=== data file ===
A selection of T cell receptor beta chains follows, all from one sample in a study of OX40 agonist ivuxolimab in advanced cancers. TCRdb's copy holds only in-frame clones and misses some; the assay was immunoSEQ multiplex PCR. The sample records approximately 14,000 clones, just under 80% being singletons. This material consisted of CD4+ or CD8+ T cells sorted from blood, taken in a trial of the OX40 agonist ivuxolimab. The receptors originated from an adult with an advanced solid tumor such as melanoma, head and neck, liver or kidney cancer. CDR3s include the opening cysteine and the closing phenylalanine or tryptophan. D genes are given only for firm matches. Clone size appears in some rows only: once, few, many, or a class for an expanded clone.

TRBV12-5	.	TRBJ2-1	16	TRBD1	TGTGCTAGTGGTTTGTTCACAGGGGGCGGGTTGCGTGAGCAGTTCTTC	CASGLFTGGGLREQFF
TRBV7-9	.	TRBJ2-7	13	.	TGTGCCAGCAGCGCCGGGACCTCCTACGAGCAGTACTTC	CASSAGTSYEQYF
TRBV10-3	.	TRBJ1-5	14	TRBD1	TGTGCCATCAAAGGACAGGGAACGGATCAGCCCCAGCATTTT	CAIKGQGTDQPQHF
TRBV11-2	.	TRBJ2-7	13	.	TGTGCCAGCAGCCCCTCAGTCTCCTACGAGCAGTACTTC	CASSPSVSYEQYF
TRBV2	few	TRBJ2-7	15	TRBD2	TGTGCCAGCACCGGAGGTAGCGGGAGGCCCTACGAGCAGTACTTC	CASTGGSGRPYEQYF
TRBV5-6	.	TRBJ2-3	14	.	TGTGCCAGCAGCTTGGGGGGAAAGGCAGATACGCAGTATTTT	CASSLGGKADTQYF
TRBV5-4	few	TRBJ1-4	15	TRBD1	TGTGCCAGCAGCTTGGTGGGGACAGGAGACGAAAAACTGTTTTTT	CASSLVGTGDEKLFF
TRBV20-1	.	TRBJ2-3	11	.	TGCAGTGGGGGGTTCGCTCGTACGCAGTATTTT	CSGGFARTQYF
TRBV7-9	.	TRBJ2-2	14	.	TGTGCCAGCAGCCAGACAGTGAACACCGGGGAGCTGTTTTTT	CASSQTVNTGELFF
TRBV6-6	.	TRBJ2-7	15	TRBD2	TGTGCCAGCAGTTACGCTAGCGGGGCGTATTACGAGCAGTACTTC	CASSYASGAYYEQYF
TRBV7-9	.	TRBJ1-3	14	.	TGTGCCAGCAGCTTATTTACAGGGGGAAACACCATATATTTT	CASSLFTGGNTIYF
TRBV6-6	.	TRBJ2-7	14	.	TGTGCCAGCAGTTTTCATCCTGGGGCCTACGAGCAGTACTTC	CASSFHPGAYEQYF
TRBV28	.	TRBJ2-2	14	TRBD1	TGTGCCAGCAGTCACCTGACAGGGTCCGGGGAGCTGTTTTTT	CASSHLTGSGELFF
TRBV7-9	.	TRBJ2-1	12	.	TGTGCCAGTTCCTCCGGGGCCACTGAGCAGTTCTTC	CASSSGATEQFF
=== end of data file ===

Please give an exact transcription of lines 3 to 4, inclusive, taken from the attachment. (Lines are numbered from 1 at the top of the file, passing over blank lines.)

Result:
TRBV7-9	.	TRBJ2-7	13	.	TGTGCCAGCAGCGCCGGGACCTCCTACGAGCAGTACTTC	CASSAGTSYEQYF
TRBV10-3	.	TRBJ1-5	14	TRBD1	TGTGCCATCAAAGGACAGGGAACGGATCAGCCCCAGCATTTT	CAIKGQGTDQPQHF